Here's Why GMS's (NYSE:GMS) Statutory Earnings Are Arguably Too Conservative

By
Simply Wall St
Published
October 27, 2020
NYSE:GMS

Broadly speaking, profitable businesses are less risky than unprofitable ones. That said, the current statutory profit is not always a good guide to a company's underlying profitability. In this article, we'll look at how useful this year's statutory profit is, when analysing GMS (NYSE:GMS).

We like the fact that GMS made a profit of US$26.0m on its revenue of US$3.20b, in the last year. While it managed to grow its revenue over the last three years, its profit has moved in the other direction, as you can see in the chart below.

View our latest analysis for GMS

earnings-and-revenue-history
NYSE:GMS Earnings and Revenue History October 27th 2020

Of course, when it comes to statutory profit, the devil is often in the detail, and we can get a better sense for a company by diving deeper into the financial statements. So today we'll look at what GMS' cashflow and unusual items tell us about the quality of its earnings. That might leave you wondering what analysts are forecasting in terms of future profitability. Luckily, you can click here to see an interactive graph depicting future profitability, based on their estimates.

Zooming In On GMS' Earnings

As finance nerds would already know, the accrual ratio from cashflow is a key measure for assessing how well a company's free cash flow (FCF) matches its profit. To get the accrual ratio we first subtract FCF from profit for a period, and then divide that number by the average operating assets for the period. You could think of the accrual ratio from cashflow as the 'non-FCF profit ratio'.

Therefore, it's actually considered a good thing when a company has a negative accrual ratio, but a bad thing if its accrual ratio is positive. While having an accrual ratio above zero is of little concern, we do think it's worth noting when a company has a relatively high accrual ratio. That's because some academic studies have suggested that high accruals ratios tend to lead to lower profit or less profit growth.

Over the twelve months to July 2020, GMS recorded an accrual ratio of -0.16. Therefore, its statutory earnings were very significantly less than its free cashflow. Indeed, in the last twelve months it reported free cash flow of US$276m, well over the US$26.0m it reported in profit. GMS' free cash flow improved over the last year, which is generally good to see. However, that's not all there is to consider. The accrual ratio is reflecting the impact of unusual items on statutory profit, at least in part.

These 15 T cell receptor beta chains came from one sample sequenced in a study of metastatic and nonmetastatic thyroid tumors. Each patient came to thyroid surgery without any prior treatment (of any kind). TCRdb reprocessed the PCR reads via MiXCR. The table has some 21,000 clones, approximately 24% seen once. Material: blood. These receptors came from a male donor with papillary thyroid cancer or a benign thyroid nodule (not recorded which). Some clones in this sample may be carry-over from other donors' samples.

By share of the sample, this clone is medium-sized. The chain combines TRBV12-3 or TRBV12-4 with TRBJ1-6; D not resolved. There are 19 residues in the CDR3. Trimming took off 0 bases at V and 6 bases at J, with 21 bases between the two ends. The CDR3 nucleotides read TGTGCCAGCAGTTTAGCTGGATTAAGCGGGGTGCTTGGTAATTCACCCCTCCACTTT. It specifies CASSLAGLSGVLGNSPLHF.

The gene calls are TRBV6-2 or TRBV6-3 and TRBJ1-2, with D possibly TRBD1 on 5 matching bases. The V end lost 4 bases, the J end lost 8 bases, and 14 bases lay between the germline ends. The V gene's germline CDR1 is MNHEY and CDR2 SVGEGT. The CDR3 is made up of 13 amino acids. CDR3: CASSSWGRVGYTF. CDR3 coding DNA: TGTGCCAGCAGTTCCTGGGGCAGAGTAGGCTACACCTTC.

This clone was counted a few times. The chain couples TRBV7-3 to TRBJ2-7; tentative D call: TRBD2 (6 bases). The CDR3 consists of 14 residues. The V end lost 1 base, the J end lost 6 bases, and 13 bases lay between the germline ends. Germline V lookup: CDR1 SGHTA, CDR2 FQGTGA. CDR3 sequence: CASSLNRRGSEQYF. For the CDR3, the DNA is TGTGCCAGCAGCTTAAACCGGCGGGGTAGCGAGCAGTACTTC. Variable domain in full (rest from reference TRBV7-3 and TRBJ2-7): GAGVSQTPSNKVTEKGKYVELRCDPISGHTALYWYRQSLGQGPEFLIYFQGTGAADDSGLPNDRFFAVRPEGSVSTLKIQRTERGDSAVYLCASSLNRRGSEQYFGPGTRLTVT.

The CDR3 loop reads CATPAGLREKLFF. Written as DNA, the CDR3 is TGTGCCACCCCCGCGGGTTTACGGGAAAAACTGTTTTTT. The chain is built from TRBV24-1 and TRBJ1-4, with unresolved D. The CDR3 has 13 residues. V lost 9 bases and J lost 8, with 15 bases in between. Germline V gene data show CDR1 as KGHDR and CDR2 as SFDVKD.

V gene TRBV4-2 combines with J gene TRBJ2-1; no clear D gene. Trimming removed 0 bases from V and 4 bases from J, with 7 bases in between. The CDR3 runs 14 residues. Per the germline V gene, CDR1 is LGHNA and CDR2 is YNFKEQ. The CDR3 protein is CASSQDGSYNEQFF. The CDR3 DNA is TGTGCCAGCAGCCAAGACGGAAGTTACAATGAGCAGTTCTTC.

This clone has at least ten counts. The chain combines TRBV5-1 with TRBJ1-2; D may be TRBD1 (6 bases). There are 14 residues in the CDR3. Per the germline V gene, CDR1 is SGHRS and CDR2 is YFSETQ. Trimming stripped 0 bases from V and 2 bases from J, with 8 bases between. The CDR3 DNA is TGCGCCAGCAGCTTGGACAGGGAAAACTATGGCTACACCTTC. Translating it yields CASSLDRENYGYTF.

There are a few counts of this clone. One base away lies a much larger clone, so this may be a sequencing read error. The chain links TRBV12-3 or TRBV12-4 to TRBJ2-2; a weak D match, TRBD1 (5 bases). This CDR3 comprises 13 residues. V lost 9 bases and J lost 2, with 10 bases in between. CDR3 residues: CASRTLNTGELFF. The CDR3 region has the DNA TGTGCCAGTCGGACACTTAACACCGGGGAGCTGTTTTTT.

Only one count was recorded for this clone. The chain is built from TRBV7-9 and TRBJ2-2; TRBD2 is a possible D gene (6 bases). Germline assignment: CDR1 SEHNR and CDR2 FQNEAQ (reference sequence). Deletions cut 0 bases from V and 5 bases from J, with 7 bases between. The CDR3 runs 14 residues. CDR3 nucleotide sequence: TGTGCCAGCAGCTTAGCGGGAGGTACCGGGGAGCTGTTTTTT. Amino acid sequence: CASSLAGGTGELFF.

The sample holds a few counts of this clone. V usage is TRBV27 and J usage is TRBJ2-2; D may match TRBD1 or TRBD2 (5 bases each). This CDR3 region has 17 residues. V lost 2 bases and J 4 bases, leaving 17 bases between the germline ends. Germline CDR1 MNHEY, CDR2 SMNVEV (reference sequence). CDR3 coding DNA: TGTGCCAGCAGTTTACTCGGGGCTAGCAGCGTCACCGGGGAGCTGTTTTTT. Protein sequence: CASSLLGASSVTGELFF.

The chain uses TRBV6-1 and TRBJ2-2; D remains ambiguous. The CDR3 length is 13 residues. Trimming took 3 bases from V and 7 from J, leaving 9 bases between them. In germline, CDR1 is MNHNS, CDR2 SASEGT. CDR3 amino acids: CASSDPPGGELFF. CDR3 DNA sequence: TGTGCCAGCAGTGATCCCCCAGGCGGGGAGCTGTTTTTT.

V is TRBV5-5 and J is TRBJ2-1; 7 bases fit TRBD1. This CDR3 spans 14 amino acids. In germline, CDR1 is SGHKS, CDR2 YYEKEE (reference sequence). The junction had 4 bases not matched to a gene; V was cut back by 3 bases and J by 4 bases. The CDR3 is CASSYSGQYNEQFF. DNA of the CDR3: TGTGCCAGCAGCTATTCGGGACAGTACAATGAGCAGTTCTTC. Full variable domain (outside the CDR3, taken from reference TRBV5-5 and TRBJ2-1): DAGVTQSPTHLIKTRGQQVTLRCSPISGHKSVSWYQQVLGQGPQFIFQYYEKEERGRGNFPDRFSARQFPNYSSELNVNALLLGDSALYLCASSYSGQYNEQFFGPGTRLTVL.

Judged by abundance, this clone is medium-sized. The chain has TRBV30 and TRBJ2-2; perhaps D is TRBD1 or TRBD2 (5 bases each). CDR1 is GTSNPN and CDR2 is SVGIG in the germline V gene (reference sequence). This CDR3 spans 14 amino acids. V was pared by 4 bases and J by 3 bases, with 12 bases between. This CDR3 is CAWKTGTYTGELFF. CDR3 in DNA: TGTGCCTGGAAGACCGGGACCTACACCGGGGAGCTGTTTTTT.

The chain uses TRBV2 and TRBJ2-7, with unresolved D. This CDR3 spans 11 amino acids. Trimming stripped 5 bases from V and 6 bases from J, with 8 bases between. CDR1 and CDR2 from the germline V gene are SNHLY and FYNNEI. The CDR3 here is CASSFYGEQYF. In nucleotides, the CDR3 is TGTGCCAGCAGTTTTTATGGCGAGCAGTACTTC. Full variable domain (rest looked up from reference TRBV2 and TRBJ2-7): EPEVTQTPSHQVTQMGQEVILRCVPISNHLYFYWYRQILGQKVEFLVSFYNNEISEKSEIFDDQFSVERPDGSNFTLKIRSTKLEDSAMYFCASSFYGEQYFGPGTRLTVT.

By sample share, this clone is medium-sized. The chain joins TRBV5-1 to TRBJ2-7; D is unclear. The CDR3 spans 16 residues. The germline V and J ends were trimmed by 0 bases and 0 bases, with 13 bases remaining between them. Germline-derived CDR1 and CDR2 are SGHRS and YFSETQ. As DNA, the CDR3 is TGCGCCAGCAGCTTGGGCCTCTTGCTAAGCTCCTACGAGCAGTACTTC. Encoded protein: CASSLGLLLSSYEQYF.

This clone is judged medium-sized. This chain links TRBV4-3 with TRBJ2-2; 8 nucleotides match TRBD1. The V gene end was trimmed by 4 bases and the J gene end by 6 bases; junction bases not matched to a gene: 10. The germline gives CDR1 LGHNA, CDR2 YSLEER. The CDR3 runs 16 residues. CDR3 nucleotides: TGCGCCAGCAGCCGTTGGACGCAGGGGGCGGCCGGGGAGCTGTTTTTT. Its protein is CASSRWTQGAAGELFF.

The Impact Of Unusual Items On Profit

GMS' profit was reduced by unusual items worth US$57m in the last twelve months, and this helped it produce high cash conversion, as reflected by its unusual items. In a scenario where those unusual items included non-cash charges, we'd expect to see a strong accrual ratio, which is exactly what has happened in this case. It's never great to see unusual items costing the company profits, but on the upside, things might improve sooner rather than later. We looked at thousands of listed companies and found that unusual items are very often one-off in nature. And that's hardly a surprise given these line items are considered unusual. If GMS doesn't see those unusual expenses repeat, then all else being equal we'd expect its profit to increase over the coming year.

Our Take On GMS' Profit Performance

Considering both GMS' accrual ratio and its unusual items, we think its statutory earnings are unlikely to exaggerate the company's underlying earnings power. After considering all this, we reckon GMS' statutory profit probably understates its earnings potential! So if you'd like to dive deeper into this stock, it's crucial to consider any risks it's facing. To help with this, we've discovered 4 warning signs (1 can't be ignored!) that you ought to be aware of before buying any shares in GMS.

Our examination of GMS has focussed on certain factors that can make its earnings look better than they are. And it has passed with flying colours. But there is always more to discover if you are capable of focussing your mind on minutiae. Some people consider a high return on equity to be a good sign of a quality business. While it might take a little research on your behalf, you may find this free collection of companies boasting high return on equity, or this list of stocks that insiders are buying to be useful.

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This article by Simply Wall St is general in nature. It does not constitute a recommendation to buy or sell any stock, and does not take account of your objectives, or your financial situation. We aim to bring you long-term focused analysis driven by fundamental data. Note that our analysis may not factor in the latest price-sensitive company announcements or qualitative material. Simply Wall St has no position in any stocks mentioned.
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